Hounded For Old Debt, And Losing The Right To Fight Back
December 23, 2015

This story is about practices that affect anyone who's ever signed a consumer contract, and just as we saw in the mortgage foreclosure racket, consumers have no practical rights anymore. Via the New York Times:

The Federal Trade Commission, which examined 5,000 portfolios of debt purchased by the nation’s largest debt buyers, found that only 12 percent included documentation.

The debt collectors do not just use the courts to collect on the money, they flood them. In 2014, the industry filed roughly 20,000 lawsuits in Maryland and more than 67,000 in New York, according to court records.

Philip S. Straniere, a civil court judge in Staten Island, called some of the cases that crossed his desk “garbage.” Some debt collectors, Judge Straniere said, have sought to recoup payments from the wrong person.

Little of that matters, because many defendants do not show up to defend themselves. Some never read nondescript legal notices informing them of the lawsuits. Others who do are too intimidated or ill-equipped to go to court.

Once it begins, the litigation machine is virtually impossible to stop. When defendants are absent, judges have little choice but to find in favor of the debt collectors, according to interviews. Industry consultants estimated that collectors win 95 percent of the lawsuits.

Their practices have attracted state and federal scrutiny. In September, the Consumer Financial Protection Bureau fined Encore and a second debt collector, the PRA Group, for trying “to collect on debts they should have known were inaccurate.”

Mr. Call, Encore’s general counsel, said that litigation was “always a last resort” and was used only to collect on less than 5 percent of the debts the company owned. He added that, like the C.F.P.B., Encore wanted “to ensure that consumers are treated fairly.” A spokeswoman for the PRA Group declined to comment.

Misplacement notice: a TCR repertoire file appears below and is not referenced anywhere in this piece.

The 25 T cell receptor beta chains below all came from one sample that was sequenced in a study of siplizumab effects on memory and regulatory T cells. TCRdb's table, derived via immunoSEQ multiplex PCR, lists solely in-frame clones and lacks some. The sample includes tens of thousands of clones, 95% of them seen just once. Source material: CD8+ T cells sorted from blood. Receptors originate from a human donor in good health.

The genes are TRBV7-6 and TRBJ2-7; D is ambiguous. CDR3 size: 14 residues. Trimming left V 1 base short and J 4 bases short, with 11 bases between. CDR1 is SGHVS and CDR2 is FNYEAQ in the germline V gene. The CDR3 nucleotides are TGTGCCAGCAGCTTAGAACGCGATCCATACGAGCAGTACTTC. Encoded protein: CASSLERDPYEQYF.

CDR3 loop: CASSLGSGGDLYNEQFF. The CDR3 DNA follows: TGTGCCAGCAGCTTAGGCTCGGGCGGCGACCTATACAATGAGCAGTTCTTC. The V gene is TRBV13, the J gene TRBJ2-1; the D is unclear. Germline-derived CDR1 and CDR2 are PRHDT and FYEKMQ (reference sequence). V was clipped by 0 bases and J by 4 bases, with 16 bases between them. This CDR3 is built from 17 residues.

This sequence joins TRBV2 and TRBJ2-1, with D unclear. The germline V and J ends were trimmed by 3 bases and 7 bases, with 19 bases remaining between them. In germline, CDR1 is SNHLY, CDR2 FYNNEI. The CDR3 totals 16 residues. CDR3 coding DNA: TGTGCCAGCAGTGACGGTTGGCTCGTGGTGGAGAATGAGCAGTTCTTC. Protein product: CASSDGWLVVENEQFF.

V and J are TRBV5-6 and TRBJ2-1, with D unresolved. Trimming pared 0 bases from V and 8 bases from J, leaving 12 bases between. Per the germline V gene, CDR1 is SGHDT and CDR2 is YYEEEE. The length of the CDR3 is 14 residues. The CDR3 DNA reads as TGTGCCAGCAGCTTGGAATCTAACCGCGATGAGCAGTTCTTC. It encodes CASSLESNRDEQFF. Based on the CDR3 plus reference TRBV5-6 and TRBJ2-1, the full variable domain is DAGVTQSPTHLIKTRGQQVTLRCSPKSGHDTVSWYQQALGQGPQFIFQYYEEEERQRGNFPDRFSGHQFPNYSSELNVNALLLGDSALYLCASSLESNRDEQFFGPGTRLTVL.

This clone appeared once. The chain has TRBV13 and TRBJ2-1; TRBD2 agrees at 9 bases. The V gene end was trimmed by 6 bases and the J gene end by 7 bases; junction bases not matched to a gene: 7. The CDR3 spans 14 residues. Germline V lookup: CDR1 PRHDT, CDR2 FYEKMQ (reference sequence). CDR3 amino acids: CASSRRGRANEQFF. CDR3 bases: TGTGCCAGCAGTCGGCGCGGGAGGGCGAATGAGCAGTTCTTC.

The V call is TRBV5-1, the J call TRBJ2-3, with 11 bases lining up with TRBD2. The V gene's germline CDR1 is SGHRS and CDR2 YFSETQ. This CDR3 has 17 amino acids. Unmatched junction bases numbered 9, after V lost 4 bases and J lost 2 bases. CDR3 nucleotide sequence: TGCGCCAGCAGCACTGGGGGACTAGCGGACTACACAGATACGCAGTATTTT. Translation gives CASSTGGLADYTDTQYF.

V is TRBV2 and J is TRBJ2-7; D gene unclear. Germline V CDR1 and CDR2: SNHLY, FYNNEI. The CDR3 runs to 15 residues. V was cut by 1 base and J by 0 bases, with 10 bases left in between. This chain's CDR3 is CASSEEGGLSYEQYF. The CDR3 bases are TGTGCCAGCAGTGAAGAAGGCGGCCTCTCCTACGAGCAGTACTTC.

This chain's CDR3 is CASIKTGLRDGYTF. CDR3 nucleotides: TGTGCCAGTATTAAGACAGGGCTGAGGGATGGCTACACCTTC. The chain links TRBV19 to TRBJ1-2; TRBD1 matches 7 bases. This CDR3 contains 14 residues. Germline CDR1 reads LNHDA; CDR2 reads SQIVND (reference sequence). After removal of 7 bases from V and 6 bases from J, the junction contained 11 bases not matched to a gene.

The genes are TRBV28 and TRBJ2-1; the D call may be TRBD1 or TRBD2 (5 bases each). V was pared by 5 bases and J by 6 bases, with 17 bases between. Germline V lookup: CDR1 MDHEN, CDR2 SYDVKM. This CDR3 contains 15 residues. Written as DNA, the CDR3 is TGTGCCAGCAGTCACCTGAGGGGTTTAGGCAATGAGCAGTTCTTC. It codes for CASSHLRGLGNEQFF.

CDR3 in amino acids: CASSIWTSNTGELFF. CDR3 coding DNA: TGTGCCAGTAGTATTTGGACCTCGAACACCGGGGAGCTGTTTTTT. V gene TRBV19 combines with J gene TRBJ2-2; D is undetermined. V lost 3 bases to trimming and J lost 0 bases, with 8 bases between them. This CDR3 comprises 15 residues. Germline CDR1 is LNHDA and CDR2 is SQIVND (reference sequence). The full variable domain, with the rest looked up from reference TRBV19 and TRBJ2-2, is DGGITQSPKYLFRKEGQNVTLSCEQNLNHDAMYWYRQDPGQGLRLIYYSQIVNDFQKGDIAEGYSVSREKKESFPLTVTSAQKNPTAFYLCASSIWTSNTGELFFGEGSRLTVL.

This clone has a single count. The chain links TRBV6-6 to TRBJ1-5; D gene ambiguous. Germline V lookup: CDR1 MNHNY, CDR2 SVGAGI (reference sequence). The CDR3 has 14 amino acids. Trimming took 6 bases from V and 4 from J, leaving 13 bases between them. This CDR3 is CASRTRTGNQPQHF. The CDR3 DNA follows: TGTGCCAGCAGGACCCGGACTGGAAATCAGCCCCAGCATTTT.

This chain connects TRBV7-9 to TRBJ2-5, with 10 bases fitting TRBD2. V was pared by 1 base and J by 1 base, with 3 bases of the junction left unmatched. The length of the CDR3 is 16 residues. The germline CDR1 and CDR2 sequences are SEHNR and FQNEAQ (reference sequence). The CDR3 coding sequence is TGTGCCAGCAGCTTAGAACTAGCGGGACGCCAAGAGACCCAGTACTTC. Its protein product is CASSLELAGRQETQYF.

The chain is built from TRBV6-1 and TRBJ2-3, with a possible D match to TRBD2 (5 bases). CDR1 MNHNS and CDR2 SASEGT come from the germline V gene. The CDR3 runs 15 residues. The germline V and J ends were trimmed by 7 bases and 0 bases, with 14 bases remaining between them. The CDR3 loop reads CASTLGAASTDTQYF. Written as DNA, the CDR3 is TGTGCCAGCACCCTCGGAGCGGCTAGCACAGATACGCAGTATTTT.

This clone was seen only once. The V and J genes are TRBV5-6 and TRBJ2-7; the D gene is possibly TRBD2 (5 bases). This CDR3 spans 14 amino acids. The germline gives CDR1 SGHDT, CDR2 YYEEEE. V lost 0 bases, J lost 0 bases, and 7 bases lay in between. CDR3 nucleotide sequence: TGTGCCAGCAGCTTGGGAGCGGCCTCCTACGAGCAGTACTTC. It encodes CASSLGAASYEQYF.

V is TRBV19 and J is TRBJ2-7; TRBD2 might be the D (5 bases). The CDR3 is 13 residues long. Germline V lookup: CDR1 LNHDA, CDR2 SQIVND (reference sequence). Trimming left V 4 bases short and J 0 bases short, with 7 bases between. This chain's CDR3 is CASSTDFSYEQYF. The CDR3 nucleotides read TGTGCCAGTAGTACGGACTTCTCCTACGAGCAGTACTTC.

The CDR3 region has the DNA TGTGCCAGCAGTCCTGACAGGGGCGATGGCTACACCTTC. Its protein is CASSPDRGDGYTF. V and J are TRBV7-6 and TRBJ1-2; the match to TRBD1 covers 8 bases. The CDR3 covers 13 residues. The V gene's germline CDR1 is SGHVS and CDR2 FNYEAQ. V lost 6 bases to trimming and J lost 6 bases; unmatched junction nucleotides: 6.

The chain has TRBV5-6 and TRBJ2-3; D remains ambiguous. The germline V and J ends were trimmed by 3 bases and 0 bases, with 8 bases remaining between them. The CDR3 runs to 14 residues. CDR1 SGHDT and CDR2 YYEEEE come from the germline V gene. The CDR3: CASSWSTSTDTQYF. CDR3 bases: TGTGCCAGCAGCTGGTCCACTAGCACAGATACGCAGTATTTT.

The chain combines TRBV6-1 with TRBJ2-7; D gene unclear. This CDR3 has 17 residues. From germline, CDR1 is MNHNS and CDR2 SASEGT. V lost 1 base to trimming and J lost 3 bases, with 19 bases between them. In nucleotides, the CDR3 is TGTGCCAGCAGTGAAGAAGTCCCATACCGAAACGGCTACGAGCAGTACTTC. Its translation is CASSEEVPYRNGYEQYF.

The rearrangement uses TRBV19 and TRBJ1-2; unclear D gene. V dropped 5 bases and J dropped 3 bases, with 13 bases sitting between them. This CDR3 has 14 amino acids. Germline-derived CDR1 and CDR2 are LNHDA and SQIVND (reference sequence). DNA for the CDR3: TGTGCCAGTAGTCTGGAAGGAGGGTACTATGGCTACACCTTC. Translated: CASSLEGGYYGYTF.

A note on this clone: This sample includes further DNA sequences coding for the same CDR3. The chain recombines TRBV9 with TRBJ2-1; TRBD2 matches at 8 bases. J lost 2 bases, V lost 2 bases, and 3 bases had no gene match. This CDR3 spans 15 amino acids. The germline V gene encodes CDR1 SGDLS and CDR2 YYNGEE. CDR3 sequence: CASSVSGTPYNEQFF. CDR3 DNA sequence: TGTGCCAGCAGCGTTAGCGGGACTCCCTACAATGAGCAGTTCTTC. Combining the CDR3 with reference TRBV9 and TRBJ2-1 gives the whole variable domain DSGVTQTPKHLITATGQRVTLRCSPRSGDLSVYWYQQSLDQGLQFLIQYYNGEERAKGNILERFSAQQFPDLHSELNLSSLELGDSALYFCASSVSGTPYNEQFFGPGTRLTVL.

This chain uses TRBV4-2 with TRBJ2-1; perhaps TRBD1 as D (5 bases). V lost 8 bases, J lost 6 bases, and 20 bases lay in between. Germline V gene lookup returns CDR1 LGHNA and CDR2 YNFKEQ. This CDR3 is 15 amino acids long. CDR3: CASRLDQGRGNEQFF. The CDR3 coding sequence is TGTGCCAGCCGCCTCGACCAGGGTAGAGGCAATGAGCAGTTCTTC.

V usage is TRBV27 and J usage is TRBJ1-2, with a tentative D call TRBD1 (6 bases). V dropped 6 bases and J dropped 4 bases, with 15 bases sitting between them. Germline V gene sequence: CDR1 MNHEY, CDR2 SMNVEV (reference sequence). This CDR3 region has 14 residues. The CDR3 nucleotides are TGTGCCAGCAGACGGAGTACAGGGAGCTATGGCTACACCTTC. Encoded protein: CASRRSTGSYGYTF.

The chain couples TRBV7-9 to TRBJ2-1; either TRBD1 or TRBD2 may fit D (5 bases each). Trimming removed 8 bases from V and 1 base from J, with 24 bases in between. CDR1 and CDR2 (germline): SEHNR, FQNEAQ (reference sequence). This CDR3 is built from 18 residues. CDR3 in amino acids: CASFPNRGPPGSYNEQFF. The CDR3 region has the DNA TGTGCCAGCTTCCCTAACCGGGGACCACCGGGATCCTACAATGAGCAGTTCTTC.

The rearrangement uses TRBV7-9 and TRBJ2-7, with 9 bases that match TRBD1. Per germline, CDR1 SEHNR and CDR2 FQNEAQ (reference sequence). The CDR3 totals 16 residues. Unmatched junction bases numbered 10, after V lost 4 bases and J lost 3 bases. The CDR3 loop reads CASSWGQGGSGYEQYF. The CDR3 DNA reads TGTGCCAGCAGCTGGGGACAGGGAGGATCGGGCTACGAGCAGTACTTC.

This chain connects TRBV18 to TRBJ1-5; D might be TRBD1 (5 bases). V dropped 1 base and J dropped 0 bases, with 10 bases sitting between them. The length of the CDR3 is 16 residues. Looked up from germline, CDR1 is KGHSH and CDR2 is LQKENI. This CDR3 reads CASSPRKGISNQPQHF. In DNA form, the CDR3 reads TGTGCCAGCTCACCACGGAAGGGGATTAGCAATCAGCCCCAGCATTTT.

But even when borrowers bring class-action lawsuits over practices that regulators have determined to be illegal, the cases are being thrown out because of arbitration clauses, court records show. In Maryland, Midland Funding reached a $1.2 million settlement with the state’s financial regulator, which found that the company had “engaged in unlicensed collection,” the very issue that Mr. Cain could not bring to court. In Kansas, borrowers did not fare any better when they sued Midland Funding, accusing the company of not being properly licensed. Mr. Call said Midland was “appropriately licensed.” A judge granted the company’s motion to compel arbitration.

Once their class actions were dismissed, few plaintiffs pursued arbitration, data analyzed by The Times shows. Encore and its subsidiaries faced 38 arbitration cases from 2010 to 2015 and the PRA Group faced 15, the data shows.

Fred W. Schwinn, a consumer lawyer in San Jose, Calif., thought he had a winner when he brought a class action on behalf of a woman who said she had been improperly sued to collect an old credit card debt. Predictably, Mr. Schwinn said, the debt collector, a unit of SquareTwo Financial, asked the judge to order the case into arbitration.

But Mr. Schwinn discovered an agreement that the SquareTwo unit had entered with the credit card company from which it bought his client’s debt. The agreement stated that the debt collector “shall not use arbitration for collection of debt.”

The judge in the case still ruled in the debt collector’s favor, saying the agreement did not prevent the SquareTwo unit from using arbitration clauses when facing lawsuits from consumers, as opposed to when it was trying to collect those consumers’ debts.

Such decisions are leading lawyers to believe they may have found, in the words of one law firm, the “silver bullet” for killing off legal challenges. In an industry podcast, two lawyers discussed the benefits of using arbitration to quash consumers’ lawsuits. The tactic, they said, is emerging at an opportune time, given that debt collectors are being sued for violating federal law.

The beauty of the clauses, the lawyers said, is that often the lawsuit “simply goes away.”

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